Another difference between mammoths and elephants is the colour of their skin. Mammoths had dark skin, which helped to protect them from the sun’s harmful rays in their Arctic habitats. In contrast, elephants have light-coloured skin, which reflects the sun’s heat and helps to keep them cool in their tropical environments.
While mammoths had fur, they still had some exposed skin, such as on their trunks and ears. This skin was thick and wrinkled, helping to protect it from the cold and wind. Elephants, on the other hand, have sensitive skin that is susceptible to sunburn and insect bites. They use their trunks to spray themselves with water and mud to protect their skin from the sun and keep themselves cool.
Extinct vs Alive
If you’re comparing mammoths and elephants, one of the most apparent differences is that mammoths are extinct, while elephants are still alive today. The last mammoths are thought to have died out around 4,000 years ago, while elephants thrive in Africa and Asia.
There were several different species of mammoths, including the woolly mammoth, Columbian mammoth, and steppe mammoth. All these species belonged to the Mammutidae family, including mastodons. Mastodons were similar to mammoths in many ways but had different teeth and lived in different habitats. Another extinct elephant-like animal was the deinotheres, which had downward-curving tusks and may have used them to strip bark from trees.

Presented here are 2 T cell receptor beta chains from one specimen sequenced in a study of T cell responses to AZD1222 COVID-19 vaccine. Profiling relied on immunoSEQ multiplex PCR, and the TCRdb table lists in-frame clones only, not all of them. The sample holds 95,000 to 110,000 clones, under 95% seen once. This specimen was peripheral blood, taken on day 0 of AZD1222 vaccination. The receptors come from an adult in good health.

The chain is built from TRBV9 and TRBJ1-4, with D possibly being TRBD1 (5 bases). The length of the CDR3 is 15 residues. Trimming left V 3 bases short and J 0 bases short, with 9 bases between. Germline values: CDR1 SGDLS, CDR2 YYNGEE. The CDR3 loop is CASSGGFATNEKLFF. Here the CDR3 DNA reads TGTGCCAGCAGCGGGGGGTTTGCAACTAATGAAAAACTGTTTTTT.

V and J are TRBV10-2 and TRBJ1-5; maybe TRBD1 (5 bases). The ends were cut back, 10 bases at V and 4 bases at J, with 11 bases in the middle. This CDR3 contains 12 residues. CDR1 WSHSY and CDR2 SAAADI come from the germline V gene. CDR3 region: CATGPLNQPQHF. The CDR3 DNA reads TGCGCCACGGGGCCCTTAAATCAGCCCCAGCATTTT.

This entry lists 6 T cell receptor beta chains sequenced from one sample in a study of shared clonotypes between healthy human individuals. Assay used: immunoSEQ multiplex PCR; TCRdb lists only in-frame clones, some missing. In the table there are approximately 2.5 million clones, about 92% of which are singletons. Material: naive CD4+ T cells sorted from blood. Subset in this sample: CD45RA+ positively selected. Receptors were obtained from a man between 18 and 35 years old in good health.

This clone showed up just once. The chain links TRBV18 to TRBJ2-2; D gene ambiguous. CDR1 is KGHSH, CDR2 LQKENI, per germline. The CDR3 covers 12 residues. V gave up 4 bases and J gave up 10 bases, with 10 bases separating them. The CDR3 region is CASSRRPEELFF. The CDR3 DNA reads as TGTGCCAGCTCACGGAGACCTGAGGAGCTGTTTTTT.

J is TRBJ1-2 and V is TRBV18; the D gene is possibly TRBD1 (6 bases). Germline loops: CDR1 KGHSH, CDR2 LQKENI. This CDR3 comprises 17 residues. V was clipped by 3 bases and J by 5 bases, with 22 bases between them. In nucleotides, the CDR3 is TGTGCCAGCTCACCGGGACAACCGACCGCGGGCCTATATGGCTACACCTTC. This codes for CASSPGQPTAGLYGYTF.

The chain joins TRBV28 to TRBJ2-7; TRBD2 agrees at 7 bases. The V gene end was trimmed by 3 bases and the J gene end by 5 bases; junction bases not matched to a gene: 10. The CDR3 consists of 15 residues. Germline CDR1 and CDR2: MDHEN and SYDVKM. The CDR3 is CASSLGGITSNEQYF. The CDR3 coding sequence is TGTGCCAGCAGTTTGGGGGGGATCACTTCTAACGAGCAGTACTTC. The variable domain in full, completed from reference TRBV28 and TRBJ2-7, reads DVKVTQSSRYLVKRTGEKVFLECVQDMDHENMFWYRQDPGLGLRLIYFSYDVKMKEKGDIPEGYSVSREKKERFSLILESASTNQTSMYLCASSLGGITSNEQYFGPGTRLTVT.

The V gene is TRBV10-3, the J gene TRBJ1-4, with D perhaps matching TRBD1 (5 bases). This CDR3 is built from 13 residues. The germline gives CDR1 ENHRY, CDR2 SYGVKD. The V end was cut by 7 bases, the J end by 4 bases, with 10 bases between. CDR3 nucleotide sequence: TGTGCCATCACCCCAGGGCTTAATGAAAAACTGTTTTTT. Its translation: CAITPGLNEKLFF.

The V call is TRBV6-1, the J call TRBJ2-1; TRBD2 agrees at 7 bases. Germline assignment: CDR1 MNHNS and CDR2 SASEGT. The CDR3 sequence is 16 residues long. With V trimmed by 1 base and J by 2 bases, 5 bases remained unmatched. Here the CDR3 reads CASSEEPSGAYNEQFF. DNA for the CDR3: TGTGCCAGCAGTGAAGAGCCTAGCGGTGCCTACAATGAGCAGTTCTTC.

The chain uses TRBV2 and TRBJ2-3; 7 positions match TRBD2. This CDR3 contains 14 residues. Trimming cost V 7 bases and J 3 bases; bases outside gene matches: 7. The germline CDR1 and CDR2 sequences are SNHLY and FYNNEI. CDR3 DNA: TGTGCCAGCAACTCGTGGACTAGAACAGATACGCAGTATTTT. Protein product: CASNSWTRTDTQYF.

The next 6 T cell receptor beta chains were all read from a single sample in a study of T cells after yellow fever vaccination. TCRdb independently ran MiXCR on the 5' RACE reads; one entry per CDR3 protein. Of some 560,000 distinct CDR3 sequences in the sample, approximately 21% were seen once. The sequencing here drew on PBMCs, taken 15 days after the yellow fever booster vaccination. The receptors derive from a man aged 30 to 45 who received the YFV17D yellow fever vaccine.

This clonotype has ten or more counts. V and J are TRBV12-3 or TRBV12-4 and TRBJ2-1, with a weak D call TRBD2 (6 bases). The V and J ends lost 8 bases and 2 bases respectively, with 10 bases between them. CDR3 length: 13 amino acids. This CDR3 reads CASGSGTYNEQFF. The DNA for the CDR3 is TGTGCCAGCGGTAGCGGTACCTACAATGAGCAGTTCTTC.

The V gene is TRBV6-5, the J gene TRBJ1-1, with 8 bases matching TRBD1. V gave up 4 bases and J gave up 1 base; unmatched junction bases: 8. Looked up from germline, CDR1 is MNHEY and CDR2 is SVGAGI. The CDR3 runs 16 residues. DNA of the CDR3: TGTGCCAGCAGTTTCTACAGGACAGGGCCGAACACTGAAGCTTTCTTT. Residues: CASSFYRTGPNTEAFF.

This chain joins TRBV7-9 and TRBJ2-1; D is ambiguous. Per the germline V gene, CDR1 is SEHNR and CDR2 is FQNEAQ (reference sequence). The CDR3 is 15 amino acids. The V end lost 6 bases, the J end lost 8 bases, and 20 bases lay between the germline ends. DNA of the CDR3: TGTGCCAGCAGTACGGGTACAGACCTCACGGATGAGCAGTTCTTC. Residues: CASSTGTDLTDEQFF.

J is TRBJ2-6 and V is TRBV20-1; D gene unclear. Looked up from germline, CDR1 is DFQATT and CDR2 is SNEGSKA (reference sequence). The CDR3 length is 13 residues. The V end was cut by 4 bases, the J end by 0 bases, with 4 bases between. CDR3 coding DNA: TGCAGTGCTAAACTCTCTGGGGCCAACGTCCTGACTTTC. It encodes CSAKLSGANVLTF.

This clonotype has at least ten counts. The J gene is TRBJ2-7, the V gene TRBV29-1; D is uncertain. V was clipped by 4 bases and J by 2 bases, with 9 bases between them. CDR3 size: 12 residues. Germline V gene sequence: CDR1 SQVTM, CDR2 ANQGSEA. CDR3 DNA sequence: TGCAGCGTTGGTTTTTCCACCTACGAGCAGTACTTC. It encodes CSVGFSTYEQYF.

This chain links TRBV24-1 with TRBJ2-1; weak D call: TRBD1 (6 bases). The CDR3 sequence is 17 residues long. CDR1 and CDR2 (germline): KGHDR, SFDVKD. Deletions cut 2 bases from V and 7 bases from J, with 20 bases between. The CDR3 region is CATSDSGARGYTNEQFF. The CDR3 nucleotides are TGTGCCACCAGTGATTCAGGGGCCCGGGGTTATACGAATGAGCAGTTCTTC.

Mammoths lived in various habitats, including the mammoth steppe, a vast grassland stretching across northern Eurasia and North America during the last ice age. Some mammoths also lived on islands, evolving into smaller, dwarf species. It’s thought that mammoths migrated from Asia to North America via the Bering Land Bridge, which connected the two continents during periods of low sea level.
Today, there are two species of elephants: African elephants and Asian elephants. African elephants are the largest land animals on earth, while Asian elephants are slightly smaller. Both species are highly intelligent and social and have complex family structures. Elephants play an essential role in their ecosystems, helping to shape their environments and spread seeds.
Mammoths and elephants have different habitats due to their location and environmental adaptations. Elephants are found in Africa and Asia, while mammoths roamed North America, Europe, and Siberia during the last ice age.
Elephants live in various habitats, such as grasslands, forests, and plains. They adapt to different environments and can survive in hot and cold climates. African elephants prefer savannas and forests, while Asian elephants prefer tropical and subtropical forests.
On the other hand, Mammoths lived in cold and dry environments such as the grasslands and plains of the northern hemisphere. They adapted to living in the ice age and had thick, woolly coats to protect them from the harsh climate.
Their habitats were affected by climate change. Mammoths adapted to the cold climate, and their habitats started to shrink as the ice age ended. As a result, their population declined, and they eventually went extinct. Conversely, elephants are facing habitat loss due to human activities such as deforestation and poaching.